“Health in 2015: from MDGs to SDGs” identifies the key drivers of progress in health under the United Nations Millennium Development Goals (MDGs). It lays out actions that countries and the international community should prioritize to achieve the new Sustainable Development Goals (SDGs), which come into effect on 1 January 2016.
Report: “Health in 2015: from MDGs to SDGs”
The 17 SDGs are broader and more ambitious than the MDGs, presenting an agenda that is relevant to all people in all countries to ensure that “no one is left behind.” The new agenda requires that all 3 dimensions of sustainable development – economic, social and environmental – are addressed in an integrated manner.
Universal health coverage to achieve health related goals
Almost all the SDGs are directly related to health or will contribute to health indirectly. One goal (SDG3) specifically sets out to “Ensure healthy lives and promote well-being for all at all ages.” Its 13 targets build on progress made on the MDGs and reflect a new focus on noncommunicable diseases and the achievement of universal health coverage.
“Universal health coverage cuts across all of the health-related goals,” says Dr Marie-Paule Kieny, Assistant Director-General of Health Systems and Innovation at WHO. “It is the linchpin of development in health and reflects the SDGs strong focus on equity and reaching the poorest, most disadvantaged people everywhere.”
Although the health MDGs missed a number of global targets, the overall results were impressive. The past 15 years witnessed major declines in child and maternal mortality and progress in the fight against HIV, TB and malaria in developing countries.
Key ingredients for success included a doubling in global funding for health, the creation of new funding mechanisms and partnerships, and the critical role of civil society in tackling diseases such as HIV/AIDS. Research investments led to the scale-up in all countries of new interventions such as antiretroviral therapy for HIV treatment and insecticide-treated bednets to prevent malaria.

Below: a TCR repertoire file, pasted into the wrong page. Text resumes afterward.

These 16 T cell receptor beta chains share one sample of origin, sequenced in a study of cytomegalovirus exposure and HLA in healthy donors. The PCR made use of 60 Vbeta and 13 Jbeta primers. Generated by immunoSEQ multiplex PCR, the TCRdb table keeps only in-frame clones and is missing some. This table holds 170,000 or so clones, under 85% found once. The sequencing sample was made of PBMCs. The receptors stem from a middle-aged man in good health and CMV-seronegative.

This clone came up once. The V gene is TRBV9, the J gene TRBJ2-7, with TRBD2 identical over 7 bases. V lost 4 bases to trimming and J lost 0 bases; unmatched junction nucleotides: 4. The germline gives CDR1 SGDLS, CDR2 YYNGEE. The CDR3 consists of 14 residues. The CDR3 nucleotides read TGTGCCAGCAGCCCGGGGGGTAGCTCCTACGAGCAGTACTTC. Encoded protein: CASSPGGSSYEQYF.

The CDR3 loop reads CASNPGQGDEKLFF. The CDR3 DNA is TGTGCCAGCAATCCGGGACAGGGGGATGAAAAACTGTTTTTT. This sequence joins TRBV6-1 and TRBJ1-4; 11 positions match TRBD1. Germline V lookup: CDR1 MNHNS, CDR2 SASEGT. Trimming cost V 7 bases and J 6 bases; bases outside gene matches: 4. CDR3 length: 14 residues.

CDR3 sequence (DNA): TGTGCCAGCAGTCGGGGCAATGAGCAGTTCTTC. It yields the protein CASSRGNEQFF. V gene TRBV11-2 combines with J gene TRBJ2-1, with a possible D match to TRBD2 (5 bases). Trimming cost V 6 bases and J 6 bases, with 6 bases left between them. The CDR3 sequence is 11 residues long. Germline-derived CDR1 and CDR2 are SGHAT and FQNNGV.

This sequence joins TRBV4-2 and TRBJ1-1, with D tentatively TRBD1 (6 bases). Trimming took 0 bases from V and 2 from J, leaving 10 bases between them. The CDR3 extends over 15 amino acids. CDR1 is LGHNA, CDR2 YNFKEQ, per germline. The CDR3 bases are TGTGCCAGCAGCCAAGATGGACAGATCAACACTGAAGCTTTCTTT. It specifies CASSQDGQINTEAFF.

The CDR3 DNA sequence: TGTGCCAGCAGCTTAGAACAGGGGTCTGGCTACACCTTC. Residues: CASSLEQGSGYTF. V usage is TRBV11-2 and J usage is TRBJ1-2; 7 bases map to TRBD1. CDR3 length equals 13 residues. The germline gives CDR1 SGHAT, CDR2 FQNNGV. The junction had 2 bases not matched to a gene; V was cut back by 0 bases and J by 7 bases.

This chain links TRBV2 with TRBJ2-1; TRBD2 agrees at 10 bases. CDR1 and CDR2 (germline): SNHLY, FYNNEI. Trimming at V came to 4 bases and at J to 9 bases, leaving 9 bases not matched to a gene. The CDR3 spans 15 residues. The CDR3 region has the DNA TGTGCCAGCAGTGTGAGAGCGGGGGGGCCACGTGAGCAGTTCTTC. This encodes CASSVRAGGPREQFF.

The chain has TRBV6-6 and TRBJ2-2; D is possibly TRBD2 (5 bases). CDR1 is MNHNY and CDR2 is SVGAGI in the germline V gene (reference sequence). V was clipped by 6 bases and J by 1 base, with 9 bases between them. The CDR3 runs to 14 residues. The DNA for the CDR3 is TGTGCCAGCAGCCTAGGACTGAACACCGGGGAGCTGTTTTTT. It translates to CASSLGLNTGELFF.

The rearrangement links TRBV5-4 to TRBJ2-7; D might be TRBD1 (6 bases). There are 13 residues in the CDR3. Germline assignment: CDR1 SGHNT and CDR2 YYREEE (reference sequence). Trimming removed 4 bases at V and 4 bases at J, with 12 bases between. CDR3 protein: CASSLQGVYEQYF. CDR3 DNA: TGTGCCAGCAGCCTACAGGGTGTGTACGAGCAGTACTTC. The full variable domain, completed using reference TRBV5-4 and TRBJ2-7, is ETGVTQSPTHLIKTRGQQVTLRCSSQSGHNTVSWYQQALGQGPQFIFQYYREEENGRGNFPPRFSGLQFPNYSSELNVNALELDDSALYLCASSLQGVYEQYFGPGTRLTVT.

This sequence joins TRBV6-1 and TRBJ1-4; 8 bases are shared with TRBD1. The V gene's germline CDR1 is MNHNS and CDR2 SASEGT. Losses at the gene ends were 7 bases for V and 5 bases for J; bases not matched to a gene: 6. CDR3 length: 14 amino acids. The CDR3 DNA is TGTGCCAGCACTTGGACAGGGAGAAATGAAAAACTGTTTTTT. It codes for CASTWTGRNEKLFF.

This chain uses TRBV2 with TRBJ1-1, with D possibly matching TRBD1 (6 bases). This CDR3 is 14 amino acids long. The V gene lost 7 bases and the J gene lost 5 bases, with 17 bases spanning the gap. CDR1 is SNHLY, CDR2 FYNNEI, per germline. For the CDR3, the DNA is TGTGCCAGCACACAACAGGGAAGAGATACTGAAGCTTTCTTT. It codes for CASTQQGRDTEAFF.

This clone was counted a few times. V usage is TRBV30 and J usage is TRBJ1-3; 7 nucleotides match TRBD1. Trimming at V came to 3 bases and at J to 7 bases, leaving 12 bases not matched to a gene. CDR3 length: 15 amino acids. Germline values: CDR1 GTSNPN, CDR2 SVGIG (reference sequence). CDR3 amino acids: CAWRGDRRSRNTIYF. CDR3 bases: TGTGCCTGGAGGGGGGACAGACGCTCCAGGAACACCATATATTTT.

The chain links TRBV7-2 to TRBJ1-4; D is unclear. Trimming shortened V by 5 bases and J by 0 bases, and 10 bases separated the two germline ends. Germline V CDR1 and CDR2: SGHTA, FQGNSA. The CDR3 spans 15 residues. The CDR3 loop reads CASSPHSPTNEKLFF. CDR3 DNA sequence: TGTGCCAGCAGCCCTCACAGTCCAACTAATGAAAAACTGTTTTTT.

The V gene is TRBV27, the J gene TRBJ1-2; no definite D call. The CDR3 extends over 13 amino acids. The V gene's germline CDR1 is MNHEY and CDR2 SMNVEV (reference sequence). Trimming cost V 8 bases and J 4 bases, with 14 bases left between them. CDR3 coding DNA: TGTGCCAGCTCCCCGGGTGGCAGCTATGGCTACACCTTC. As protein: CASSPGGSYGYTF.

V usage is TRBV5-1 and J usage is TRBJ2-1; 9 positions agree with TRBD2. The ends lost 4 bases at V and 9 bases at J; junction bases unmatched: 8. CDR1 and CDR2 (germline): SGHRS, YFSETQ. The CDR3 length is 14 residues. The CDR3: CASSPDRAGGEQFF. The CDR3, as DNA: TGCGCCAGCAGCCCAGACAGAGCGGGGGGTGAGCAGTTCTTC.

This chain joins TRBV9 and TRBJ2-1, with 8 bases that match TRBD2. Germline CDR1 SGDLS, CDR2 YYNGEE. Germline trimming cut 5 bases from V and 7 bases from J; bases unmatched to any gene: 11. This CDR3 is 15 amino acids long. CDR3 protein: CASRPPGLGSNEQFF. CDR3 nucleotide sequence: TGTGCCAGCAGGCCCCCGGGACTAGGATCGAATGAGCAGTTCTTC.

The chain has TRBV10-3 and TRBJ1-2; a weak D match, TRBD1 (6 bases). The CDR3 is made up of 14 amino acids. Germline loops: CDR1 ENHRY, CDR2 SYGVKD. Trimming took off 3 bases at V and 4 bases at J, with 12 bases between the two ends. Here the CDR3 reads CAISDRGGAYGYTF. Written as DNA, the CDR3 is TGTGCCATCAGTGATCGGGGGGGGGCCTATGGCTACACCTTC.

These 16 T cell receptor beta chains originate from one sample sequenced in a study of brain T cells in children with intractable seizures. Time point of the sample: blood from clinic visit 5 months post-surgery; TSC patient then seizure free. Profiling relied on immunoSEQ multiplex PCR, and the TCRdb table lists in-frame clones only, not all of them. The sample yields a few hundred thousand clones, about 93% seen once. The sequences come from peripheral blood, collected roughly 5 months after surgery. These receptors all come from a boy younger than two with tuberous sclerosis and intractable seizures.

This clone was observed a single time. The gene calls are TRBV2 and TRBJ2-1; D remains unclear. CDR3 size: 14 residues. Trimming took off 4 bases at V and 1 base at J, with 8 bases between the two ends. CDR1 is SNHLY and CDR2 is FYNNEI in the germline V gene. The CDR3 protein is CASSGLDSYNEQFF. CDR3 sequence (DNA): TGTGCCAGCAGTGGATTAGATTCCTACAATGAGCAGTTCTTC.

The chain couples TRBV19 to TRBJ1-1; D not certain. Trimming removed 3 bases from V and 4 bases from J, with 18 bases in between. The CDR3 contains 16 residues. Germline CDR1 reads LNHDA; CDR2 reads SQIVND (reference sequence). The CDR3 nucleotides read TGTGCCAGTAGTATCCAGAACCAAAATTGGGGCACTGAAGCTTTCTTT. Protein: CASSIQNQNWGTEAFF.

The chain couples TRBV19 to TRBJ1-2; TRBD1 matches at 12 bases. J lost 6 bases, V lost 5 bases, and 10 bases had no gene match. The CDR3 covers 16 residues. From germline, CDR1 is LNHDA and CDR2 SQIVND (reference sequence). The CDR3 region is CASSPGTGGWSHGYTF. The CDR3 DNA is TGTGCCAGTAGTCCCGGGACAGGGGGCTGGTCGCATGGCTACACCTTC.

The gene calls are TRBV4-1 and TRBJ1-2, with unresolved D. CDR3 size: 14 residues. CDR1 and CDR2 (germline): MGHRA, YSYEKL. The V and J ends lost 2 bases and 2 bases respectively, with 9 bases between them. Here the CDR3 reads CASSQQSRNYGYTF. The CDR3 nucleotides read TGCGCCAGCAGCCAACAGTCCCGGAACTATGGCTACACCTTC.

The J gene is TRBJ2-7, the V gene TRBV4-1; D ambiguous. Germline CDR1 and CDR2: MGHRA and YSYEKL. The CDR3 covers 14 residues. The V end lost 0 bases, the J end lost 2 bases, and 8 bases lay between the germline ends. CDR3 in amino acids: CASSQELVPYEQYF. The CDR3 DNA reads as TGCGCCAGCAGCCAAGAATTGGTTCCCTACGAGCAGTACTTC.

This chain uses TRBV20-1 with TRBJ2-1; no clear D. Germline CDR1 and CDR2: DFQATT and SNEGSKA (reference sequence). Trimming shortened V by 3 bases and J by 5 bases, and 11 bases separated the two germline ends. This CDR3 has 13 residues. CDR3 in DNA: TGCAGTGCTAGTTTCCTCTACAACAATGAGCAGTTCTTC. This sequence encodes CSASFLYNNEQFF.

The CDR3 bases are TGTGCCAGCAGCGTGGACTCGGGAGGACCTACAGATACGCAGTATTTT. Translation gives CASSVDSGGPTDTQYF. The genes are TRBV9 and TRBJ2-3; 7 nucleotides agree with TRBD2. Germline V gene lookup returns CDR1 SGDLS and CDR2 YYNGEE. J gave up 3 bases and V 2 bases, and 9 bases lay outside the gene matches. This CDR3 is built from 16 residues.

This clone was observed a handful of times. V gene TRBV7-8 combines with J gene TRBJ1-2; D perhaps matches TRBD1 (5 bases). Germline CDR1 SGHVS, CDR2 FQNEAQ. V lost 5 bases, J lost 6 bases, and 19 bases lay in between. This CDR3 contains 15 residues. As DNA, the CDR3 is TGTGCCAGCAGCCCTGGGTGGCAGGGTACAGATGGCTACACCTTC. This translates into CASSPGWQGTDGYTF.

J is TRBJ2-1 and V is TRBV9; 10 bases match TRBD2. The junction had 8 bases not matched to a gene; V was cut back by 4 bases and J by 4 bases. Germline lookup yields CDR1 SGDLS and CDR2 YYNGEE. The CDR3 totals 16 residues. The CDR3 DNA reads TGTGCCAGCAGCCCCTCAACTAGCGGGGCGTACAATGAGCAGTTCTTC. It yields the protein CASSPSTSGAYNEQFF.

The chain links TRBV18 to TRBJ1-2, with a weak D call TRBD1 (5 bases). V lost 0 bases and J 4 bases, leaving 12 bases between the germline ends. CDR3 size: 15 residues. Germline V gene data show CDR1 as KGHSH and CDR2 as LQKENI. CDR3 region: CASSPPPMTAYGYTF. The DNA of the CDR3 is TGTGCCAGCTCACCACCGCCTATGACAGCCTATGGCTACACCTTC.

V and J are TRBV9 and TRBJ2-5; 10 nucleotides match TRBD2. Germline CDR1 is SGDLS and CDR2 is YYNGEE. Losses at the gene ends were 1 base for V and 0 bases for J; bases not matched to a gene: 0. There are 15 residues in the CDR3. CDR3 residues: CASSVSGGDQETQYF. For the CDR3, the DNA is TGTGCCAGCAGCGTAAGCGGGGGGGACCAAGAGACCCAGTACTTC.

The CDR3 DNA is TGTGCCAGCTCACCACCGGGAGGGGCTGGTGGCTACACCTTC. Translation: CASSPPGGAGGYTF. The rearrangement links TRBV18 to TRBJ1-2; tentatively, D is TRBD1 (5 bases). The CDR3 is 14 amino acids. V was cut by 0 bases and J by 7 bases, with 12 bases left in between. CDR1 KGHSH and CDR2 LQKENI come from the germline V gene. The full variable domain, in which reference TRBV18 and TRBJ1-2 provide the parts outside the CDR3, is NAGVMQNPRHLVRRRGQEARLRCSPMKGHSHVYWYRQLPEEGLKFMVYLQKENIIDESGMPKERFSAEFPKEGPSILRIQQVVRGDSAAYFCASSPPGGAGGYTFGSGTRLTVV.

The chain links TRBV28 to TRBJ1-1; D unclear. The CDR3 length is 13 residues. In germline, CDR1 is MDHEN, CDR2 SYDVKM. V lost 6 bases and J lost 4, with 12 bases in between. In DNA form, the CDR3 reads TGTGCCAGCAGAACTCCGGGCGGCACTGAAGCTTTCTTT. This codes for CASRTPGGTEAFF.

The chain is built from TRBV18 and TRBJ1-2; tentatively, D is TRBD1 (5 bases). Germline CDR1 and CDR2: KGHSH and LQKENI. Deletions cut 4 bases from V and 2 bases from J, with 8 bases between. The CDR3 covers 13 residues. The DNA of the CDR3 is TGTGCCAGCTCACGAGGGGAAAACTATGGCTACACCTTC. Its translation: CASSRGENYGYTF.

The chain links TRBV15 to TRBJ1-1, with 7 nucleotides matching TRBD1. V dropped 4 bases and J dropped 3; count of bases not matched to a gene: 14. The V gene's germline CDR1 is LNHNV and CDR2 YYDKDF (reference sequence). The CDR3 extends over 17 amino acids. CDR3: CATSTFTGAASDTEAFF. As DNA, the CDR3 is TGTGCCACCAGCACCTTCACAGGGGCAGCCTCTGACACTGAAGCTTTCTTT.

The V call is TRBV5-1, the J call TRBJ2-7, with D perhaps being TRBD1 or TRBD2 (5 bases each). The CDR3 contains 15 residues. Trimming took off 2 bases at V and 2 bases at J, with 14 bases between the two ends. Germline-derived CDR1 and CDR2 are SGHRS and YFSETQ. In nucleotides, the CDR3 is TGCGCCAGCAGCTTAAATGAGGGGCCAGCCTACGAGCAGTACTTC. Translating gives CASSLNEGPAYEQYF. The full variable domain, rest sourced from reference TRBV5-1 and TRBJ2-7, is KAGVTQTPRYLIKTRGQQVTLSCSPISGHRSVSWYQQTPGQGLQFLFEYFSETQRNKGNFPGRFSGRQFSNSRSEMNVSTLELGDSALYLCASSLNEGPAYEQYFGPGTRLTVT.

Health and the SDGs
The WHO report presents the latest data and in-depth analysis for the key areas outlined in the health SDGs:
reproductive, maternal, newborn, child and adolescent health;
infectious diseases including HIV, tuberculosis, malaria, hepatitis and neglected tropical diseases;
noncommunicable diseases (NCDs) including heart disease, cancer and diabetes;
mental health and substance use including narcotics and harmful use of alcohol;
injuries and violence; and
universal health coverage.
“Snapshots” on 34 different health topics outline trends, achievements made, reasons for success, challenges and strategic priorities for improving health in the different areas. These “snapshots” range from air pollution to hepatitis to road traffic injuries.
In this report, WHO also explores how health contributes to and benefits from the other 16 SDGs and examines the implications of emerging issues such as technological and environmental change on global health.
WHO’s work aligned with SDG health targets
The SDG health-related targets closely reflect the main priorities in WHO’s programme of work for 2014-2019; many of these targets have already been agreed by Member States in the World Health Assembly. For example, the global voluntary targets for the prevention and control of noncommunicable diseases set in 2013 are closely linked to SDG Target 3.4, to reduce premature NCD mortality by one third by 2030. The WHO governing bodies will have a critical role in follow-up and review of implementation of the health-related SDGs.
“One of the biggest challenges will be measuring progress across a staggering number of targets, particularly with the lack of health data in developing countries,” says Dr Kieny. The SDG monitoring requires regular, high-quality data, for example on the causes of death, from all population groups so that we know where we need to target resources.”
WHO is working with partners to establish a Health Data Collaborative in early 2016 that aims to support countries to build better health data systems. An early product of this global collaboration is the “WHO Global Reference List of 100 Core Indicators”, published earlier this year, which is already being used to guide work in many countries.
“As the global agency with the mandate to cover the whole health agenda, WHO will take a leading role in supporting countries to set their own national targets and strategies, advising on best-buy interventions, defining research priorities and monitoring progress in achieving the health-related SDGs,” says Dr Kieny.
In 2016, WHO will publish the first in a series of annual reports on the SDGs to set the baseline and measure progress towards achieving the goals over the next 15 years.
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